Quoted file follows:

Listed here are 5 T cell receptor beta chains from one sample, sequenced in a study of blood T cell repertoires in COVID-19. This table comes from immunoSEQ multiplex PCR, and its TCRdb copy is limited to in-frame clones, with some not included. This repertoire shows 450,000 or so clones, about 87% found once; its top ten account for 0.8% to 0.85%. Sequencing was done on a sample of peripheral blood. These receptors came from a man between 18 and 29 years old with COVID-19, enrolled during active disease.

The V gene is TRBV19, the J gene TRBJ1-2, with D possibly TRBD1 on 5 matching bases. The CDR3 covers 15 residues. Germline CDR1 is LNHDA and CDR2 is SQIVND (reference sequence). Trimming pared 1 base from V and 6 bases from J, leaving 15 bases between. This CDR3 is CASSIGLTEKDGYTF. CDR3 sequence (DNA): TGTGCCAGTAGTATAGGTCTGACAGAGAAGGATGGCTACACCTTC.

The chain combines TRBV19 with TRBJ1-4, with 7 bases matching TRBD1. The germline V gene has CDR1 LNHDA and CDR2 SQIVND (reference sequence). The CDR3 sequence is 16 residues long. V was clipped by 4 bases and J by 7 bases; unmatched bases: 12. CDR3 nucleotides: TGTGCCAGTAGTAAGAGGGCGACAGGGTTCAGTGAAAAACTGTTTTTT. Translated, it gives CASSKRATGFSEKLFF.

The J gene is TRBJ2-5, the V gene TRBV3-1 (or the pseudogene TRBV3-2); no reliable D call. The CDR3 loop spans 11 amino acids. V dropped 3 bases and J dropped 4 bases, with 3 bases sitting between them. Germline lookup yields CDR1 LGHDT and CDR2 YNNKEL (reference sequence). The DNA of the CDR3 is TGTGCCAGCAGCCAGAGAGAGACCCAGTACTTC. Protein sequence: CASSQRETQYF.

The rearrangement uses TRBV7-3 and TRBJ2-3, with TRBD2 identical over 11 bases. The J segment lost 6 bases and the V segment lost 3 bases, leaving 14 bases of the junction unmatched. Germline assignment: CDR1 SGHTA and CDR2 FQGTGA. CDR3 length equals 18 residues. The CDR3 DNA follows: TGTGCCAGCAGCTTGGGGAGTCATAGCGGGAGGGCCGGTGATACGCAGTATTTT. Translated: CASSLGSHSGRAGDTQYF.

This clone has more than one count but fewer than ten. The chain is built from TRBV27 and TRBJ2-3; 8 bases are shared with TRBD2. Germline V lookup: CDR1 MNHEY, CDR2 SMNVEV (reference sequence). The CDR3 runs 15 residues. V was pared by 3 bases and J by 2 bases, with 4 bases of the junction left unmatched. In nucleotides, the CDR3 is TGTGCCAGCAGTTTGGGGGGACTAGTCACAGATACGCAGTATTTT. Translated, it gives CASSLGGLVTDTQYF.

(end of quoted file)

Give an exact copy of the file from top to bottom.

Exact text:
Listed here are 5 T cell receptor beta chains from one sample, sequenced in a study of blood T cell repertoires in COVID-19. This table comes from immunoSEQ multiplex PCR, and its TCRdb copy is limited to in-frame clones, with some not included. This repertoire shows 450,000 or so clones, about 87% found once; its top ten account for 0.8% to 0.85%. Sequencing was done on a sample of peripheral blood. These receptors came from a man between 18 and 29 years old with COVID-19, enrolled during active disease.

The V gene is TRBV19, the J gene TRBJ1-2, with D possibly TRBD1 on 5 matching bases. The CDR3 covers 15 residues. Germline CDR1 is LNHDA and CDR2 is SQIVND (reference sequence). Trimming pared 1 base from V and 6 bases from J, leaving 15 bases between. This CDR3 is CASSIGLTEKDGYTF. CDR3 sequence (DNA): TGTGCCAGTAGTATAGGTCTGACAGAGAAGGATGGCTACACCTTC.

The chain combines TRBV19 with TRBJ1-4, with 7 bases matching TRBD1. The germline V gene has CDR1 LNHDA and CDR2 SQIVND (reference sequence). The CDR3 sequence is 16 residues long. V was clipped by 4 bases and J by 7 bases; unmatched bases: 12. CDR3 nucleotides: TGTGCCAGTAGTAAGAGGGCGACAGGGTTCAGTGAAAAACTGTTTTTT. Translated, it gives CASSKRATGFSEKLFF.

The J gene is TRBJ2-5, the V gene TRBV3-1 (or the pseudogene TRBV3-2); no reliable D call. The CDR3 loop spans 11 amino acids. V dropped 3 bases and J dropped 4 bases, with 3 bases sitting between them. Germline lookup yields CDR1 LGHDT and CDR2 YNNKEL (reference sequence). The DNA of the CDR3 is TGTGCCAGCAGCCAGAGAGAGACCCAGTACTTC. Protein sequence: CASSQRETQYF.

The rearrangement uses TRBV7-3 and TRBJ2-3, with TRBD2 identical over 11 bases. The J segment lost 6 bases and the V segment lost 3 bases, leaving 14 bases of the junction unmatched. Germline assignment: CDR1 SGHTA and CDR2 FQGTGA. CDR3 length equals 18 residues. The CDR3 DNA follows: TGTGCCAGCAGCTTGGGGAGTCATAGCGGGAGGGCCGGTGATACGCAGTATTTT. Translated: CASSLGSHSGRAGDTQYF.

This clone has more than one count but fewer than ten. The chain is built from TRBV27 and TRBJ2-3; 8 bases are shared with TRBD2. Germline V lookup: CDR1 MNHEY, CDR2 SMNVEV (reference sequence). The CDR3 runs 15 residues. V was pared by 3 bases and J by 2 bases, with 4 bases of the junction left unmatched. In nucleotides, the CDR3 is TGTGCCAGCAGTTTGGGGGGACTAGTCACAGATACGCAGTATTTT. Translated, it gives CASSLGGLVTDTQYF.